The Adventures of Maite and Kepa: Part 123

Not sure if anyone missed this since I didn’t get a chance to post last week, but just in case, here is an extra long installment… 🙂

De Lancre stood in the shattered door frame, his face glowing in a sickly pale blue light as shadows danced across his features. His hands, held up and by his side, crackled with the same lightning that Maite remembered from their first encounter, the same lightning that de Lancre had used to literally fry Blas Telleria to death. She repressed a gag as the smell of burning flesh suddenly came back to her.

“I’m starting to get tired of this magic bullshit,” said Latxe as she stared at the snarling man at the end of the hall. 

The Adventures of Maite and Kepa is a weekly serial. While it is a work of fiction, it has elements from both my own experiences and stories I’ve heard from various people. The characters, while in some cases inspired by real people, aren’t directly modeled on anyone in particular. I expect there will be inconsistencies and factual errors. I don’t know where it is going, and I’ll probably forget where it’s been. Why am I doing this? To give me an excuse and a deadline for some creative writing and because I thought people might enjoy it. Gozatu!

“I can fix that!” barked de Lancre as he thrust his hand forward and a lightning bolt burst from his open palm. 

Latxe jabbed at her tablet and suddenly a metal wall appeared between them and de Lancre, intercepting the lightning bolt before it could reach them. She jabbed a few more times and an opening appeared in the floor behind them.

“Come on,” yelled Kepa as he grabbed Maite’s hand. “Goazen! Let’s go.”

Maite shook her head. “Ez, that’s where he’ll think we went.” She pointed over at the balcony. “That way.”

Kepa nodded as Maite led him and Latxe away from the hole in the floor and to the balcony, where they hid behind the wall. They could feel the heat on the metal wall Latxe had conjured intensify, until it suddenly melted into a pool of slag. Maite dared a peak around the wall and was stunned to watch de Lancre walk through the molten metal seemingly without harm. He reached the hole in the floor and, without hesitation, jumped into it.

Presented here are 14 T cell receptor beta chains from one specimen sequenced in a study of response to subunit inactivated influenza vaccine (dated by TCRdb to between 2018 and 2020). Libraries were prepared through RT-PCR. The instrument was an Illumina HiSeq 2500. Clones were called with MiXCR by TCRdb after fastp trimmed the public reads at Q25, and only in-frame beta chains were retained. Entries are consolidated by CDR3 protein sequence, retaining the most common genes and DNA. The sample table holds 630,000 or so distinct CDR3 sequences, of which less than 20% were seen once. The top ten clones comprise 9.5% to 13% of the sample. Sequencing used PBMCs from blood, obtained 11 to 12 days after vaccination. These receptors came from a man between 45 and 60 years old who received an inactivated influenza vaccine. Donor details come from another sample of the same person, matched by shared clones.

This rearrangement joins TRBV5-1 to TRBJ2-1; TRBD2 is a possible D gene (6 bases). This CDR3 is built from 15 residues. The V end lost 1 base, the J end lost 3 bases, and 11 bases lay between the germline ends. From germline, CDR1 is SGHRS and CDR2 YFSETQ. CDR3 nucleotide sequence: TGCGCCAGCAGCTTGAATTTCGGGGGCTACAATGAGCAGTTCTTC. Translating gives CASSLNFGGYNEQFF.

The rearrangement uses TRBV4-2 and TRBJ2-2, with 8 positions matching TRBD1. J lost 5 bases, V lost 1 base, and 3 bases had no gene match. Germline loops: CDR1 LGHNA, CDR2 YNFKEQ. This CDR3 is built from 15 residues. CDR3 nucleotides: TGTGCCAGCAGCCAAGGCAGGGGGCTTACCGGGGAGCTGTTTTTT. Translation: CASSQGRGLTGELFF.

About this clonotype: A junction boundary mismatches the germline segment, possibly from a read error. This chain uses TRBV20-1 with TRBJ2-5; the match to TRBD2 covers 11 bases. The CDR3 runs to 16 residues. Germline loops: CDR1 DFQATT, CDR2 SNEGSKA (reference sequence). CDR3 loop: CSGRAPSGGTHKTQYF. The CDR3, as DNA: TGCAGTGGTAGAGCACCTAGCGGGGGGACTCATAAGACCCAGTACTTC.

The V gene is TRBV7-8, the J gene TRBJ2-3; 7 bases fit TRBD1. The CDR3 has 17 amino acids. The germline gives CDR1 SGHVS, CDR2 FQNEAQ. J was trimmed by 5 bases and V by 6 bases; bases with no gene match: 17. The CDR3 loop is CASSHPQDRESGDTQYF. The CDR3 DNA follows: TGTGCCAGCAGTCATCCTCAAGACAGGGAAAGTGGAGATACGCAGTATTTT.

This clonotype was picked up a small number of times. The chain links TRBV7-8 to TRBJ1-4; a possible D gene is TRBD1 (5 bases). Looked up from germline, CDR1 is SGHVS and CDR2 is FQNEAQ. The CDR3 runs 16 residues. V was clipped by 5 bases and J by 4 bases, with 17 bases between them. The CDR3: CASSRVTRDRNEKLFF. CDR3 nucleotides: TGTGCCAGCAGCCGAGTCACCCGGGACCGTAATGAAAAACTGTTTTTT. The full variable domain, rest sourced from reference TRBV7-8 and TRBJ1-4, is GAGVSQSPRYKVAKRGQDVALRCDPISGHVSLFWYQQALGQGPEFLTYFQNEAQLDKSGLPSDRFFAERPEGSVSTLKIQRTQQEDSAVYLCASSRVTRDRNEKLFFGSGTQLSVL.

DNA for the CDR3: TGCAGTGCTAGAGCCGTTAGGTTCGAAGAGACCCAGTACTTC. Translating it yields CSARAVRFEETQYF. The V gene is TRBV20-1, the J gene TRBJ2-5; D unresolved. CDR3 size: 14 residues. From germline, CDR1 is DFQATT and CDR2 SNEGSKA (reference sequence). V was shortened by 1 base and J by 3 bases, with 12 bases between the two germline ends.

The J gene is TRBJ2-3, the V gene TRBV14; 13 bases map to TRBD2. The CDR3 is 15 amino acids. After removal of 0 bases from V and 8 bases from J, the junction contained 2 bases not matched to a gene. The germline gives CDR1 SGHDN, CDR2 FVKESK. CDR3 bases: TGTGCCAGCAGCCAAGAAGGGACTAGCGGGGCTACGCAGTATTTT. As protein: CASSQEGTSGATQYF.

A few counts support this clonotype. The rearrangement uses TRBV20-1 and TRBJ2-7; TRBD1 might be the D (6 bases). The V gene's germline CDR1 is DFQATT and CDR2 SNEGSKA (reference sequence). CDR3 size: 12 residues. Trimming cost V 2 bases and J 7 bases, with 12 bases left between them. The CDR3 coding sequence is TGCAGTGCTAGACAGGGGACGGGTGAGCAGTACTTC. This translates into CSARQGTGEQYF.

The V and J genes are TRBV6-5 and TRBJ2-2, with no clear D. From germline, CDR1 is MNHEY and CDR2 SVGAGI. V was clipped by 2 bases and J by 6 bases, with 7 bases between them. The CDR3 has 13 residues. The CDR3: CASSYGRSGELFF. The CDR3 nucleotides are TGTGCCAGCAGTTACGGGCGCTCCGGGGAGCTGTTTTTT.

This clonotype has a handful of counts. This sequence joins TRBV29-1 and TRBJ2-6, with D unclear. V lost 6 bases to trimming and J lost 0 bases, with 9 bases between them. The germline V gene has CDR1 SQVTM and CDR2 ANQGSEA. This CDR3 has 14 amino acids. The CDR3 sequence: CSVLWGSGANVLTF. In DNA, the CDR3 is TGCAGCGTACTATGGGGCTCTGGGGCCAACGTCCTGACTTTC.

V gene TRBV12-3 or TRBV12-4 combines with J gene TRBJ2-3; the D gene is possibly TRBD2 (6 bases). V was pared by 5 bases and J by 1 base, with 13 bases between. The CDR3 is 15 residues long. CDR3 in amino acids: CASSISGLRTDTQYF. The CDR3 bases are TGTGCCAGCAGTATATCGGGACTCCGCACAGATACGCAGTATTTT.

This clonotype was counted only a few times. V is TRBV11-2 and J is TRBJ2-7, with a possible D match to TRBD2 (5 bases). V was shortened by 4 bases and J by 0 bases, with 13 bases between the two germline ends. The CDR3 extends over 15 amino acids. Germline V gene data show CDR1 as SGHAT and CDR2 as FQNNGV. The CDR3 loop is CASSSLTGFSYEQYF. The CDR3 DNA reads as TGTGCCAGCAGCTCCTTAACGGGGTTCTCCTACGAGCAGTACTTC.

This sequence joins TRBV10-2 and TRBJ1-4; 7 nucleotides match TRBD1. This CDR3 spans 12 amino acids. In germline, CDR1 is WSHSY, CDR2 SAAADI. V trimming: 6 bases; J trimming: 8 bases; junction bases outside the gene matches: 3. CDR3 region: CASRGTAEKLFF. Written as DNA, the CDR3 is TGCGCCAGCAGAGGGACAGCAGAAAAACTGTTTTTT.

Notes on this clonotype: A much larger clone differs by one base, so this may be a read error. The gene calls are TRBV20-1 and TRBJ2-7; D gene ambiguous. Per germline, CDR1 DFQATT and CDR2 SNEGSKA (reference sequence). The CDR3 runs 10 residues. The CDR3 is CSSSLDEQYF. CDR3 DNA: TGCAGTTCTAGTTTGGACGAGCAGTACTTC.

Latxe was looking over the balcony’s railing. “I think I can have the nanobots build us a bridge over to the neighboring building.”

Maite shook her head again, turning to Kepa. “He has the zatia. It’s here, in his suite.”

“You saw it?” asked Kepa incredulously.

Maite nodded. “He’s had it for a while. He’s keeping it so he can relish his life in this bubble.”

Latxe looked at Kepa. “What is she talking about? What bubble?”

Kepa looked at Latxe, sadness in his eyes.

“This world…” he began, but he couldn’t bring himself to finish.

Maite turned to Latxe, taking her hand in hers. “This world isn’t real,” she said. “It’s a parallel timeline created by a magical fragment.”

Latxe laughed. “Not real?” she asked, laughing. “What do you mean it’s not real?” She punched Maite in the shoulder. “Didn’t that feel real?”

“It is real,” interjected Kepa, “but it isn’t supposed to exist.”

“This world isn’t meant to exist?” repeated Latxe, shaking her head. The laughter had left her voice, replaced by a rising tide of panic. “Are you saying I’m not meant to exist?”

“You are meant to exist,” answered Maite in a quiet voice that she hoped was soothing. If they were going to get out of this, they needed Latxe’s help. “Just not in this timeline.”

“I don’t understand. What do you mean ‘this timeline’?”

“Magical fragments have been cast across time and space,” replied Maite. “Every where they end up splits into a bubble of time, separate from the main timeline. Whenever these fragments, these zatia, are recovered, that bubble pops.”

“So, this reality will end,” added Kepa, “but you still live in the main timeline.”

Latxe slumped to the ground. In the background, she heard various explosions as de Lancre rampaged in the lower floors, looking for them. She looked up at Maite, and then Kepa, tears in her eyes. “How far back does this bubble go?”

Maite shook her head as she knelt down next to Latxe. “We don’t know. Whenever the zatia arrived, but we don’t know when that happened.”

Latxe looked out over the city. “All of this will just disappear once you get the zatia thing?”

Maite nodded. “Yes, but you’re still alive in the main timeline.”

“But this life will be gone,” Latxe stated more than asked.

Maite nodded again. “I’m afraid so.”

“And he let this timeline go on for his own entertainment?” asked Latxe, rage growing inside of her. “He could have ended this, but chose not too? Force us to live these false lives, knowing at some point he would end them all? He let all of us suffer for his own amusement?”

Maite looked at Kepa, who looked down at Latxe. All he could do was nod.

Latxe stood, anger etched into her face. “Then let’s destroy that bastard.”

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